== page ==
Understanding subtraction part 2: multi-digit subtraction

May 8, 2020

I posted a little while ago about the importance of representations in subtraction. Today, I’m sharing a followup video on how to extend that understanding of fractions to the multi-digit case.

When you work in base 10, the algorithms and even the numbers themselves conceal information. (That’s part of what makes them powerful, paradoxically.) But if we start from understanding, we can see why the algorithms work, and extend them into diverse situations.

This video explain how to understand multi-digit subtraction as multiple simple subtraction problems, and how calling altering our representations of numbers makes the subtraction easy to do. It ends by connecting all of this to the algorithm, so that you can see why the algorithm works, and how it makes sense.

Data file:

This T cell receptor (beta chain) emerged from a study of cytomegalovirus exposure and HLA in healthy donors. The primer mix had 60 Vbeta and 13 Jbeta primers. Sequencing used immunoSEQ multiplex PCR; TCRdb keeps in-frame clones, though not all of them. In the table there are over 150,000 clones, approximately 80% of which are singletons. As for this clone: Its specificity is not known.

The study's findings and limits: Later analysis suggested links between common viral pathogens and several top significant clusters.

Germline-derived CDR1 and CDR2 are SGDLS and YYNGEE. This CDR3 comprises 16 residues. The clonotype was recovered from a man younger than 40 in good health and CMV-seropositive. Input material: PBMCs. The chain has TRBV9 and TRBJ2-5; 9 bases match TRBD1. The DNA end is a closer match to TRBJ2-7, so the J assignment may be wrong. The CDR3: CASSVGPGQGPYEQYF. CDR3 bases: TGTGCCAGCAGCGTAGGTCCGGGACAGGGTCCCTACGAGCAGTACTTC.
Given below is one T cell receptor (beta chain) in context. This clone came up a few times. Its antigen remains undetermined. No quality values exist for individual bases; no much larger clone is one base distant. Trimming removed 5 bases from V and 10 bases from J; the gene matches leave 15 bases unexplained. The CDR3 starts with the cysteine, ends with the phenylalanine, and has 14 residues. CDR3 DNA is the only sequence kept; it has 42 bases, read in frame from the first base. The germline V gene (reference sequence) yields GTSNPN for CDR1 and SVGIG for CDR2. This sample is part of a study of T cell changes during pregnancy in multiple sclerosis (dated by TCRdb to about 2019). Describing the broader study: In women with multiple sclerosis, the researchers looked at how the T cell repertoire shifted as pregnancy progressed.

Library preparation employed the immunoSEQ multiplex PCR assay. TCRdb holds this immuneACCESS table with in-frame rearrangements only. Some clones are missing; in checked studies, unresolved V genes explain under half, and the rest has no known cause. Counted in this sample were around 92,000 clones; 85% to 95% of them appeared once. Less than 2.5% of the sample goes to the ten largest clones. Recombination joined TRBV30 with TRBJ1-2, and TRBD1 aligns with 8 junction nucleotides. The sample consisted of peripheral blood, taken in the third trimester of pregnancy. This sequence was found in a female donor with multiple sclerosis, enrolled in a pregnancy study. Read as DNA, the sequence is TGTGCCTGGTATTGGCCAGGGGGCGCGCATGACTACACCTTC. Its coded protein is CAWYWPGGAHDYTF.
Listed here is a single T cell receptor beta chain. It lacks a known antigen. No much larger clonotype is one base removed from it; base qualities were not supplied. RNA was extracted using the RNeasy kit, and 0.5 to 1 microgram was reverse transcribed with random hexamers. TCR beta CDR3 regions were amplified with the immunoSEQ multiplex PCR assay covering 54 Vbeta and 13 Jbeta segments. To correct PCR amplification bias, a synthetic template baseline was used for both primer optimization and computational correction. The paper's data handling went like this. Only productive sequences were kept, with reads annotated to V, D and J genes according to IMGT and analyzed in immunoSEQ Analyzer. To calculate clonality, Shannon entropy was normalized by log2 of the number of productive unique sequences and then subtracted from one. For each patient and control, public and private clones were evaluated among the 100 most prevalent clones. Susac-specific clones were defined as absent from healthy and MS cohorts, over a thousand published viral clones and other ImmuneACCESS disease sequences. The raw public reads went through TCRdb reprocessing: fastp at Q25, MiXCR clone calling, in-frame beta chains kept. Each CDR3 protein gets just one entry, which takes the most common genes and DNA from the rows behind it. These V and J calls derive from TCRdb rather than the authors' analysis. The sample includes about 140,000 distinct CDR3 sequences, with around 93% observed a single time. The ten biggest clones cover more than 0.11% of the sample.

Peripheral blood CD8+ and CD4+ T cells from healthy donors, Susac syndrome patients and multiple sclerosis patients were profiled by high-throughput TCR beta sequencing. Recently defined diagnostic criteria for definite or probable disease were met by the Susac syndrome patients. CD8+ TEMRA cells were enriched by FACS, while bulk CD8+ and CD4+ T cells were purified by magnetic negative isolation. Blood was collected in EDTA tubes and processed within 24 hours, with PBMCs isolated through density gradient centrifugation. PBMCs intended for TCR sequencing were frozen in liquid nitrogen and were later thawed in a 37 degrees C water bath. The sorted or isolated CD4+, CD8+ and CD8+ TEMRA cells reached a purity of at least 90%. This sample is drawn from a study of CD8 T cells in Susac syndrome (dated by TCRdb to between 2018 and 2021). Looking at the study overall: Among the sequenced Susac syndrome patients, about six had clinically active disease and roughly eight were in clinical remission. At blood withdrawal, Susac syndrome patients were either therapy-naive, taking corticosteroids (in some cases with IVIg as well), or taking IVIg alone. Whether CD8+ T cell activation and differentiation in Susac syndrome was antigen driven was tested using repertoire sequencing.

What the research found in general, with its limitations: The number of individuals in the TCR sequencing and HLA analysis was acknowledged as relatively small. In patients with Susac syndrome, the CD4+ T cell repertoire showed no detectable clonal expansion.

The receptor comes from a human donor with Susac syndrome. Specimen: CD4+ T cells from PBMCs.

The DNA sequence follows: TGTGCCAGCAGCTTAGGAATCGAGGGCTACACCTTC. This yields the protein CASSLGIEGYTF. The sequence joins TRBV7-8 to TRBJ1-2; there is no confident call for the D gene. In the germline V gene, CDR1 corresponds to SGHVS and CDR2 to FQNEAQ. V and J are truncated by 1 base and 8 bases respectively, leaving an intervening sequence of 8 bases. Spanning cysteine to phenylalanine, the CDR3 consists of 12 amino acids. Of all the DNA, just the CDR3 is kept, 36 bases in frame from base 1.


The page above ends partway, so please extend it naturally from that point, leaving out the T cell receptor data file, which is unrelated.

Enjoy!

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Jennifer Schoenwald
Jennifer Schoenwald
5 months ago

Great explanation for parents!

Carol
Carol
5 months ago

Great explanation and demonstration. Thanks.

Ann
Ann
5 months ago

Excellent!

Sabina Puri
Sabina Puri
5 months ago

My students and parents will really like this Thanks

max
max
5 months ago

Why not saying 32 – 15 = (3-2) tens and (2-5) ones = 2 tens and -3 ones = 1 tens and (10 – 3) ones = 17 ?

max
max
5 months ago
Reply to  Dan Finkel

In fact my question is actually around the notion of negative number and hence see substraction as addition of negative (also called opposite) number https://gdaymath.com/lessons/powerarea/1-4-an-aside-on-negative-numbers-piles-and-holes/.
Is it too confusing to introduce this notion first ?
What about if kids want to do 32 – 45 ? is it forbidden ?

Marilyn Milton
Marilyn Milton
3 months ago
Reply to  Dan Finkel

I usually have a second grader who comes up with the negative number strategy.

How about using the open number line or the break apart strategy of bridging to a ten?

32-2=30

30-10=20

20-3=17

Because children know their tens combinations, these are easier subtraction problems.